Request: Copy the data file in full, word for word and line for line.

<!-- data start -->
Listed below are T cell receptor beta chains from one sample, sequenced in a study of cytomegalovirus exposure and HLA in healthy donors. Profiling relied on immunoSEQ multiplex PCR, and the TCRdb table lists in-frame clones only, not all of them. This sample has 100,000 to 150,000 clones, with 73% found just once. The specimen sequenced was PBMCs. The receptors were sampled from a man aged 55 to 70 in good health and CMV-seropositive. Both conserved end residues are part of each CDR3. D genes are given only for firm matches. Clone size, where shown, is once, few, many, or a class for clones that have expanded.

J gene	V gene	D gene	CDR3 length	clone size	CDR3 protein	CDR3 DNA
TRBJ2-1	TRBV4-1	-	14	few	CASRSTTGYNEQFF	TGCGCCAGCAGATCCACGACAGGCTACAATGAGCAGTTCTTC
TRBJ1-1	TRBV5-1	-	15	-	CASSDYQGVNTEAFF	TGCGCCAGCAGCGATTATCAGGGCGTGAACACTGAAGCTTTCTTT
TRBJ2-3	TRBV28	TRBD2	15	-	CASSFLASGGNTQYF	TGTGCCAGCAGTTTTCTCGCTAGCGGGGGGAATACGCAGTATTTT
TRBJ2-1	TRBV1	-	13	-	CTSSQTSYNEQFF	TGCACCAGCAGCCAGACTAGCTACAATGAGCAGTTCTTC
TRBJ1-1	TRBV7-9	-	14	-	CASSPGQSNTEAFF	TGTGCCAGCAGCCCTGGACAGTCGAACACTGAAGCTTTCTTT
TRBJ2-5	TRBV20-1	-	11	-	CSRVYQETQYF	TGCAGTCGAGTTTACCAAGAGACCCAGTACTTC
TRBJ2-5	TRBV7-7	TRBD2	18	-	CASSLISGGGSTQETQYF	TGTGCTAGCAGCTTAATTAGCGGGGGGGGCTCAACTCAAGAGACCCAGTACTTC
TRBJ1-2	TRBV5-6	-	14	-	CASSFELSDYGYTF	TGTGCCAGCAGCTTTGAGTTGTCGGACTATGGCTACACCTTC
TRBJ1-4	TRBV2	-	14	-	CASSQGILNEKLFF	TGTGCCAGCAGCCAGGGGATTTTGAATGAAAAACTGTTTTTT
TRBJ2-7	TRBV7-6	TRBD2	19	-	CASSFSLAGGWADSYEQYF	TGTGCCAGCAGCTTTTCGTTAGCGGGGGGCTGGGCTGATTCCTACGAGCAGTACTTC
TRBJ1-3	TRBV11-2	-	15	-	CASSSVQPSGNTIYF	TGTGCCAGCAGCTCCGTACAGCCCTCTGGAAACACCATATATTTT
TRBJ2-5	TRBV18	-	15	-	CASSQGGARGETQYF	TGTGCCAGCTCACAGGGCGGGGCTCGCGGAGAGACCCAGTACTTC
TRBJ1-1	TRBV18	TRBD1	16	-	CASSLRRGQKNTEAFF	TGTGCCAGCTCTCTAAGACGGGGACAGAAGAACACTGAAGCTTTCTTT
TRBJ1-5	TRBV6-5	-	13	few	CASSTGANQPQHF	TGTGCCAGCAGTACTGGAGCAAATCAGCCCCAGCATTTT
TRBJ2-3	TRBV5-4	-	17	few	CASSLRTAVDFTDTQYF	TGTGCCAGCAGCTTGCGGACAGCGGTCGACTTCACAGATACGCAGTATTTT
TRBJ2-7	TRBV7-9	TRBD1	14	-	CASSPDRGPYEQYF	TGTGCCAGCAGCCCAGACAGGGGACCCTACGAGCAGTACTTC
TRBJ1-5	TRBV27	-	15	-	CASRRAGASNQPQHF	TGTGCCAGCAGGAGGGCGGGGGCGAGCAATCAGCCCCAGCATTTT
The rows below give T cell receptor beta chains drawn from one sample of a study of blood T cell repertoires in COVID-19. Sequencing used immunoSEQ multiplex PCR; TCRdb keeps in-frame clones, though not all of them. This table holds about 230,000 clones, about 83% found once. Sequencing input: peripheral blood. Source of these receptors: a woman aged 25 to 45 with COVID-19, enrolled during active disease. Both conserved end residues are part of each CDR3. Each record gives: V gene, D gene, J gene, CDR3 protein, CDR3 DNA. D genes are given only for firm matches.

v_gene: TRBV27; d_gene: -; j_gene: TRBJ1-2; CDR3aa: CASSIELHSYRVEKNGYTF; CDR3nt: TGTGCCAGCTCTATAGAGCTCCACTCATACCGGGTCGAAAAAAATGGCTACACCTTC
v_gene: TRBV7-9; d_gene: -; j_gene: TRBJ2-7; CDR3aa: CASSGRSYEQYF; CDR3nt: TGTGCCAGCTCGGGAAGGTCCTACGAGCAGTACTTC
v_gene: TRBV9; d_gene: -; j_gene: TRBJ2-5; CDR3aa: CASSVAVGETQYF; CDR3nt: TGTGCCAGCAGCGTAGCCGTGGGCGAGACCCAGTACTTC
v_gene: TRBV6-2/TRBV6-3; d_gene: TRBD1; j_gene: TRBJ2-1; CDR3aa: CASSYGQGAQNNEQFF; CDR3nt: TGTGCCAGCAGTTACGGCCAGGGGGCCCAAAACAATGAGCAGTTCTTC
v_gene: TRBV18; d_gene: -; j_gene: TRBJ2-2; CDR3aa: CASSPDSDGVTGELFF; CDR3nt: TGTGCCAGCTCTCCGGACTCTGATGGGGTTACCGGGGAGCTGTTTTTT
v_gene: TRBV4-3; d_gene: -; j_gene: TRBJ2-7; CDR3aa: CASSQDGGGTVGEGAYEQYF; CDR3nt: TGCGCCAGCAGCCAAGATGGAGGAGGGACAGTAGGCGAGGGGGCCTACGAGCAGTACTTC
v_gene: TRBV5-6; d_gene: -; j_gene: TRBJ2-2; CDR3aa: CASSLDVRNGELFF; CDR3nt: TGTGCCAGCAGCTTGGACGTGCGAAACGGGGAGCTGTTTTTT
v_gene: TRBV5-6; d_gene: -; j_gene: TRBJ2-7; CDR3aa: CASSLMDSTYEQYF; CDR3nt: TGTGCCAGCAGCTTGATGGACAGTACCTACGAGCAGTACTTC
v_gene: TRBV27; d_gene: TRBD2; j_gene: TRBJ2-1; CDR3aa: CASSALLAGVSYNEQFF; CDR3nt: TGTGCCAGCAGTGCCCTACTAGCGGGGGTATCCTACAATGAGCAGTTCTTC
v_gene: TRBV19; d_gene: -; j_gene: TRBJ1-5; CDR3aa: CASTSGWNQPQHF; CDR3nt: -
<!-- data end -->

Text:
Listed below are T cell receptor beta chains from one sample, sequenced in a study of cytomegalovirus exposure and HLA in healthy donors. Profiling relied on immunoSEQ multiplex PCR, and the TCRdb table lists in-frame clones only, not all of them. This sample has 100,000 to 150,000 clones, with 73% found just once. The specimen sequenced was PBMCs. The receptors were sampled from a man aged 55 to 70 in good health and CMV-seropositive. Both conserved end residues are part of each CDR3. D genes are given only for firm matches. Clone size, where shown, is once, few, many, or a class for clones that have expanded.

J gene	V gene	D gene	CDR3 length	clone size	CDR3 protein	CDR3 DNA
TRBJ2-1	TRBV4-1	-	14	few	CASRSTTGYNEQFF	TGCGCCAGCAGATCCACGACAGGCTACAATGAGCAGTTCTTC
TRBJ1-1	TRBV5-1	-	15	-	CASSDYQGVNTEAFF	TGCGCCAGCAGCGATTATCAGGGCGTGAACACTGAAGCTTTCTTT
TRBJ2-3	TRBV28	TRBD2	15	-	CASSFLASGGNTQYF	TGTGCCAGCAGTTTTCTCGCTAGCGGGGGGAATACGCAGTATTTT
TRBJ2-1	TRBV1	-	13	-	CTSSQTSYNEQFF	TGCACCAGCAGCCAGACTAGCTACAATGAGCAGTTCTTC
TRBJ1-1	TRBV7-9	-	14	-	CASSPGQSNTEAFF	TGTGCCAGCAGCCCTGGACAGTCGAACACTGAAGCTTTCTTT
TRBJ2-5	TRBV20-1	-	11	-	CSRVYQETQYF	TGCAGTCGAGTTTACCAAGAGACCCAGTACTTC
TRBJ2-5	TRBV7-7	TRBD2	18	-	CASSLISGGGSTQETQYF	TGTGCTAGCAGCTTAATTAGCGGGGGGGGCTCAACTCAAGAGACCCAGTACTTC
TRBJ1-2	TRBV5-6	-	14	-	CASSFELSDYGYTF	TGTGCCAGCAGCTTTGAGTTGTCGGACTATGGCTACACCTTC
TRBJ1-4	TRBV2	-	14	-	CASSQGILNEKLFF	TGTGCCAGCAGCCAGGGGATTTTGAATGAAAAACTGTTTTTT
TRBJ2-7	TRBV7-6	TRBD2	19	-	CASSFSLAGGWADSYEQYF	TGTGCCAGCAGCTTTTCGTTAGCGGGGGGCTGGGCTGATTCCTACGAGCAGTACTTC
TRBJ1-3	TRBV11-2	-	15	-	CASSSVQPSGNTIYF	TGTGCCAGCAGCTCCGTACAGCCCTCTGGAAACACCATATATTTT
TRBJ2-5	TRBV18	-	15	-	CASSQGGARGETQYF	TGTGCCAGCTCACAGGGCGGGGCTCGCGGAGAGACCCAGTACTTC
TRBJ1-1	TRBV18	TRBD1	16	-	CASSLRRGQKNTEAFF	TGTGCCAGCTCTCTAAGACGGGGACAGAAGAACACTGAAGCTTTCTTT
TRBJ1-5	TRBV6-5	-	13	few	CASSTGANQPQHF	TGTGCCAGCAGTACTGGAGCAAATCAGCCCCAGCATTTT
TRBJ2-3	TRBV5-4	-	17	few	CASSLRTAVDFTDTQYF	TGTGCCAGCAGCTTGCGGACAGCGGTCGACTTCACAGATACGCAGTATTTT
TRBJ2-7	TRBV7-9	TRBD1	14	-	CASSPDRGPYEQYF	TGTGCCAGCAGCCCAGACAGGGGACCCTACGAGCAGTACTTC
TRBJ1-5	TRBV27	-	15	-	CASRRAGASNQPQHF	TGTGCCAGCAGGAGGGCGGGGGCGAGCAATCAGCCCCAGCATTTT
The rows below give T cell receptor beta chains drawn from one sample of a study of blood T cell repertoires in COVID-19. Sequencing used immunoSEQ multiplex PCR; TCRdb keeps in-frame clones, though not all of them. This table holds about 230,000 clones, about 83% found once. Sequencing input: peripheral blood. Source of these receptors: a woman aged 25 to 45 with COVID-19, enrolled during active disease. Both conserved end residues are part of each CDR3. Each record gives: V gene, D gene, J gene, CDR3 protein, CDR3 DNA. D genes are given only for firm matches.

v_gene: TRBV27; d_gene: -; j_gene: TRBJ1-2; CDR3aa: CASSIELHSYRVEKNGYTF; CDR3nt: TGTGCCAGCTCTATAGAGCTCCACTCATACCGGGTCGAAAAAAATGGCTACACCTTC
v_gene: TRBV7-9; d_gene: -; j_gene: TRBJ2-7; CDR3aa: CASSGRSYEQYF; CDR3nt: TGTGCCAGCTCGGGAAGGTCCTACGAGCAGTACTTC
v_gene: TRBV9; d_gene: -; j_gene: TRBJ2-5; CDR3aa: CASSVAVGETQYF; CDR3nt: TGTGCCAGCAGCGTAGCCGTGGGCGAGACCCAGTACTTC
v_gene: TRBV6-2/TRBV6-3; d_gene: TRBD1; j_gene: TRBJ2-1; CDR3aa: CASSYGQGAQNNEQFF; CDR3nt: TGTGCCAGCAGTTACGGCCAGGGGGCCCAAAACAATGAGCAGTTCTTC
v_gene: TRBV18; d_gene: -; j_gene: TRBJ2-2; CDR3aa: CASSPDSDGVTGELFF; CDR3nt: TGTGCCAGCTCTCCGGACTCTGATGGGGTTACCGGGGAGCTGTTTTTT
v_gene: TRBV4-3; d_gene: -; j_gene: TRBJ2-7; CDR3aa: CASSQDGGGTVGEGAYEQYF; CDR3nt: TGCGCCAGCAGCCAAGATGGAGGAGGGACAGTAGGCGAGGGGGCCTACGAGCAGTACTTC
v_gene: TRBV5-6; d_gene: -; j_gene: TRBJ2-2; CDR3aa: CASSLDVRNGELFF; CDR3nt: TGTGCCAGCAGCTTGGACGTGCGAAACGGGGAGCTGTTTTTT
v_gene: TRBV5-6; d_gene: -; j_gene: TRBJ2-7; CDR3aa: CASSLMDSTYEQYF; CDR3nt: TGTGCCAGCAGCTTGATGGACAGTACCTACGAGCAGTACTTC
v_gene: TRBV27; d_gene: TRBD2; j_gene: TRBJ2-1; CDR3aa: CASSALLAGVSYNEQFF; CDR3nt: TGTGCCAGCAGTGCCCTACTAGCGGGGGTATCCTACAATGAGCAGTTCTTC
v_gene: TRBV19; d_gene: -; j_gene: TRBJ1-5; CDR3aa: CASTSGWNQPQHF; CDR3nt: -